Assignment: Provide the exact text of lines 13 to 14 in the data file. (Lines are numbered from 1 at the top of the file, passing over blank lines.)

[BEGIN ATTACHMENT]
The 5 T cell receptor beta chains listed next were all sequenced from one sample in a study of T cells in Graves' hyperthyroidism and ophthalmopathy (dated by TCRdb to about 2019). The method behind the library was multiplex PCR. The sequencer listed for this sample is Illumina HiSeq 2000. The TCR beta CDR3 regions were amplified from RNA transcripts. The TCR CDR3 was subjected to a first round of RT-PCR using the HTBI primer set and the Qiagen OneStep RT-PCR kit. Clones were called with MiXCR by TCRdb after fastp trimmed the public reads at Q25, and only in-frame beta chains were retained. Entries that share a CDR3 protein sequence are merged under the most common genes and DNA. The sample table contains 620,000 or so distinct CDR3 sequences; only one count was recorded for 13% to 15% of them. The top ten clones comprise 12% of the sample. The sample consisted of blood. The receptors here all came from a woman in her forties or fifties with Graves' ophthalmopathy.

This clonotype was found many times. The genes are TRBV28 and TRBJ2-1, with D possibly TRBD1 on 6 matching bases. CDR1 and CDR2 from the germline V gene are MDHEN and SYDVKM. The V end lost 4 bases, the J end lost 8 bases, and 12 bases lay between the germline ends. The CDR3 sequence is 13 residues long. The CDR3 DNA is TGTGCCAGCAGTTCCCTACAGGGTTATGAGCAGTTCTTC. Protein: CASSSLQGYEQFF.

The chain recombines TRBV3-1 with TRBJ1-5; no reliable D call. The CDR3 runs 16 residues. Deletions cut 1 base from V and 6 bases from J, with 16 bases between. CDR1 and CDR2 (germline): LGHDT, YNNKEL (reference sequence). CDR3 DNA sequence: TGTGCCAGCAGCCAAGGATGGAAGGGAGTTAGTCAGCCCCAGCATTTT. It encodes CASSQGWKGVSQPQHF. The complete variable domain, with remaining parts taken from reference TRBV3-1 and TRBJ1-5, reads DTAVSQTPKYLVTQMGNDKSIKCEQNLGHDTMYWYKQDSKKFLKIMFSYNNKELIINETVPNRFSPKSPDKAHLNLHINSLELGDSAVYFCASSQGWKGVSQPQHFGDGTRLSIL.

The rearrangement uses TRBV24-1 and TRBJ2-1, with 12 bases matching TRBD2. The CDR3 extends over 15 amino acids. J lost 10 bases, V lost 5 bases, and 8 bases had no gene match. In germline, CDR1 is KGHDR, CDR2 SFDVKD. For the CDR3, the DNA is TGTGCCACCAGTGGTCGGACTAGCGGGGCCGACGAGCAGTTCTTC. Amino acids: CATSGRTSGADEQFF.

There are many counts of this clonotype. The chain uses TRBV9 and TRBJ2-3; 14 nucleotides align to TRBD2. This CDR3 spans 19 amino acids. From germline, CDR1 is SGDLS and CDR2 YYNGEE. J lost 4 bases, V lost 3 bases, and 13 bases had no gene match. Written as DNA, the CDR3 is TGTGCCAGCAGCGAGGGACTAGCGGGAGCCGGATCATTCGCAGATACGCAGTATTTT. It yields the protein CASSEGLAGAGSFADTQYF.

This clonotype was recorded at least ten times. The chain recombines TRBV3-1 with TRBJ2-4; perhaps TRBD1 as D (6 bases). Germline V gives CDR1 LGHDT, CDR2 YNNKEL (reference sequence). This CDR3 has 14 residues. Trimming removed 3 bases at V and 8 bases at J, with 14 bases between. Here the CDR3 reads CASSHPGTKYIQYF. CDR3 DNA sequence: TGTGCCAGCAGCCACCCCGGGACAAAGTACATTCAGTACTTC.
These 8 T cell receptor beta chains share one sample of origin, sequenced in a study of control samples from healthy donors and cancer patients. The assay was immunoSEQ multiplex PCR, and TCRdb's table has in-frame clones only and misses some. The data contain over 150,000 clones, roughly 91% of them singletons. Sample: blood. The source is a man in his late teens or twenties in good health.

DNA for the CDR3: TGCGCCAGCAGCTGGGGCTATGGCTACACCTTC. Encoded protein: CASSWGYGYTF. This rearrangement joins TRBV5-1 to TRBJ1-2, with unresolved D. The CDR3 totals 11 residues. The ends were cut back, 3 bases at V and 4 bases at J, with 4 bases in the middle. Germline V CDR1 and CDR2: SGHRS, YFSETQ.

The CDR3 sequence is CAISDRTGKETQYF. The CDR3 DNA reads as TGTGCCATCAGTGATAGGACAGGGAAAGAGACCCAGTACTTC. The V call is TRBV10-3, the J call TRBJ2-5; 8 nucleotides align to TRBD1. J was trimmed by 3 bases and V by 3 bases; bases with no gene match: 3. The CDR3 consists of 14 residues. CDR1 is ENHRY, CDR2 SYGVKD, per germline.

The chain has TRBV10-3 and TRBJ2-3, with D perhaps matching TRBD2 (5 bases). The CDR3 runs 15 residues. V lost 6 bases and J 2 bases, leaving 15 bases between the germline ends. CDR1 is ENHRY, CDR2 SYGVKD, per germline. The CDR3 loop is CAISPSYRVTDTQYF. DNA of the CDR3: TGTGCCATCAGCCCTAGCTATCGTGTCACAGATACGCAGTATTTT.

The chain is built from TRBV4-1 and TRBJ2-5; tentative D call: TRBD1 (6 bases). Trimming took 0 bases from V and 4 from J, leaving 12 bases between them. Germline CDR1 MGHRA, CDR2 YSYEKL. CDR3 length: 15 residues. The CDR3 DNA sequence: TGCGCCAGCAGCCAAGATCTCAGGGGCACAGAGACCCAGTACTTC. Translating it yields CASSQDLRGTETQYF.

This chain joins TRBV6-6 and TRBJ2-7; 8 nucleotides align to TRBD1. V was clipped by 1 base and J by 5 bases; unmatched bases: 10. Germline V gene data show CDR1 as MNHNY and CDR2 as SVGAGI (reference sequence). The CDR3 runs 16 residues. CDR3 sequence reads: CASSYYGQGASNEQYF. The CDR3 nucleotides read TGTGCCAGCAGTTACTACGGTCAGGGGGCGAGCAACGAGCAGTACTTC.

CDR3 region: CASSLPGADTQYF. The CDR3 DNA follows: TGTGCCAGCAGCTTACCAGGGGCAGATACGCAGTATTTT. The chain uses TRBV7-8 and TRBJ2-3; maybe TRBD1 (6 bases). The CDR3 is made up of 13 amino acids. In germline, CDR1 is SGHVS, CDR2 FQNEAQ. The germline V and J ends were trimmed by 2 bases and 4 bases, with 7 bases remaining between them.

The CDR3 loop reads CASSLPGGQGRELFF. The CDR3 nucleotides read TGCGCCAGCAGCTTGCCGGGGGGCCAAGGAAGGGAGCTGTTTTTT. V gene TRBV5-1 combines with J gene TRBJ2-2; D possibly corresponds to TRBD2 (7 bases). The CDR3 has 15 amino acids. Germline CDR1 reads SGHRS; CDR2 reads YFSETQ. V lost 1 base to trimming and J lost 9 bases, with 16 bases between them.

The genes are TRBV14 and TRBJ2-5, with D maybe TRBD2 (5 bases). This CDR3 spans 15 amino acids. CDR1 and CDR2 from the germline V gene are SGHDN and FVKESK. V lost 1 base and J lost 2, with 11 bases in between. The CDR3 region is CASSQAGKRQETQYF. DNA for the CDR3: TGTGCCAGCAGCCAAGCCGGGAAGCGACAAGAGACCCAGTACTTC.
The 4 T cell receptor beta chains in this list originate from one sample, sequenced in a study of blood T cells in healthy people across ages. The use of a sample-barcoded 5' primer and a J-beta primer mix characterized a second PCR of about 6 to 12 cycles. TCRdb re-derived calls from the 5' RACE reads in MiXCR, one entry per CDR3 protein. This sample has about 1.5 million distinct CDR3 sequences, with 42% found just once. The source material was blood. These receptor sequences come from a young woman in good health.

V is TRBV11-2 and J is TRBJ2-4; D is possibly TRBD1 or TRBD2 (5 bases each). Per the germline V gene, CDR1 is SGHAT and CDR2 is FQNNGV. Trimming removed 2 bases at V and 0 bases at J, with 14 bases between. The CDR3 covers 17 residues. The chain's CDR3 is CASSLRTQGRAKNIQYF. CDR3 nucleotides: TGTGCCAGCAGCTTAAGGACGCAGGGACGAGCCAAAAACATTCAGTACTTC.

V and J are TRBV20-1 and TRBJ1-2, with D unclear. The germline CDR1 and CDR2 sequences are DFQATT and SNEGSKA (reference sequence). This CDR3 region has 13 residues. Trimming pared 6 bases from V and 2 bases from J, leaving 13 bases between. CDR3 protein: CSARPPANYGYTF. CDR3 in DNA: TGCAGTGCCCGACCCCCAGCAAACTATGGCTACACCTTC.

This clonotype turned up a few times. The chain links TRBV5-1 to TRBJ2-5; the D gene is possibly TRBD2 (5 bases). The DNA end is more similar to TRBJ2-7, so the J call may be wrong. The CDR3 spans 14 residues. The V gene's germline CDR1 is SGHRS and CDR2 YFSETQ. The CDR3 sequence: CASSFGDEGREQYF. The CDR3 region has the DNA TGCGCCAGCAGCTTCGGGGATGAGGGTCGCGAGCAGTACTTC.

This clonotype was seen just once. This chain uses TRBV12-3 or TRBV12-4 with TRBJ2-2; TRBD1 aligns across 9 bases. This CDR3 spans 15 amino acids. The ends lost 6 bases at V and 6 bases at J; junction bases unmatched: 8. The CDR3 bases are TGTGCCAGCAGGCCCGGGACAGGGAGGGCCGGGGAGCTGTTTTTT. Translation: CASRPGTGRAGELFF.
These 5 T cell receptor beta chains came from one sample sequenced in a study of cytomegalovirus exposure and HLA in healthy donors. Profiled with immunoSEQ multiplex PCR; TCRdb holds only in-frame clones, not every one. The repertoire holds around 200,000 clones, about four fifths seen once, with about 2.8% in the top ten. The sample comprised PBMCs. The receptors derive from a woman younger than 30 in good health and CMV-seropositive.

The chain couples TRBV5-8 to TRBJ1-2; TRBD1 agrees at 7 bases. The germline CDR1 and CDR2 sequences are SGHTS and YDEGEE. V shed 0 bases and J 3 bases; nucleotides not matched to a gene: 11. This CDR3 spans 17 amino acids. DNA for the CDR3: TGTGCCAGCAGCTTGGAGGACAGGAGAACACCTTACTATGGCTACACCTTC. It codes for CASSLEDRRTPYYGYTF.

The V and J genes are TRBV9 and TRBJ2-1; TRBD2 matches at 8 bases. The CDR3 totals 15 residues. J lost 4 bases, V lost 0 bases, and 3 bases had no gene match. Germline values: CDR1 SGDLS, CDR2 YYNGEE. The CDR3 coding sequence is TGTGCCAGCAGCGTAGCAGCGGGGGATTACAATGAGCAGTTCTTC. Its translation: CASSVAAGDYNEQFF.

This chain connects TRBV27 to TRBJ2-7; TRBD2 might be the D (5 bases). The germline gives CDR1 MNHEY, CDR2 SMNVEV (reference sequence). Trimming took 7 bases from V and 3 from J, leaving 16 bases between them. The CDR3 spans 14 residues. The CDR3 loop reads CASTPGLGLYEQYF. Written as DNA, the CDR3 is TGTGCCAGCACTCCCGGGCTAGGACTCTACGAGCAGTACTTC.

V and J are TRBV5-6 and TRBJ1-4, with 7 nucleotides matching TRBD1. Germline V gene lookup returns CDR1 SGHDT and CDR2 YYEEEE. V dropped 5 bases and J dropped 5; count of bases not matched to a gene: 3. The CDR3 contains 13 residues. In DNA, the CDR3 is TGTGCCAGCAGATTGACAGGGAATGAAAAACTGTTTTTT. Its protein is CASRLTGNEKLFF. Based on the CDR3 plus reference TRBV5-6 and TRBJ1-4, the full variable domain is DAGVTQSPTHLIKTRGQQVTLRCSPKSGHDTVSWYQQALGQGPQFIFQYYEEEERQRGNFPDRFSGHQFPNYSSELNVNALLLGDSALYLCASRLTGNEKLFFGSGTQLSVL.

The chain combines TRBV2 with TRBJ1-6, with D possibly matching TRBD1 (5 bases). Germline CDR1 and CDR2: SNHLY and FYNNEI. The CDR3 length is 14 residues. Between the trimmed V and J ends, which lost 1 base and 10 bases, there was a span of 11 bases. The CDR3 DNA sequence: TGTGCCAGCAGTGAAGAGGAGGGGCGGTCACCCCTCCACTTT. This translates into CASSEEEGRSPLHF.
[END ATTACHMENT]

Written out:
CDR3 region: CASSLPGADTQYF. The CDR3 DNA follows: TGTGCCAGCAGCTTACCAGGGGCAGATACGCAGTATTTT. The chain uses TRBV7-8 and TRBJ2-3; maybe TRBD1 (6 bases). The CDR3 is made up of 13 amino acids. In germline, CDR1 is SGHVS, CDR2 FQNEAQ. The germline V and J ends were trimmed by 2 bases and 4 bases, with 7 bases remaining between them.

The CDR3 loop reads CASSLPGGQGRELFF. The CDR3 nucleotides read TGCGCCAGCAGCTTGCCGGGGGGCCAAGGAAGGGAGCTGTTTTTT. V gene TRBV5-1 combines with J gene TRBJ2-2; D possibly corresponds to TRBD2 (7 bases). The CDR3 has 15 amino acids. Germline CDR1 reads SGHRS; CDR2 reads YFSETQ. V lost 1 base to trimming and J lost 9 bases, with 16 bases between them.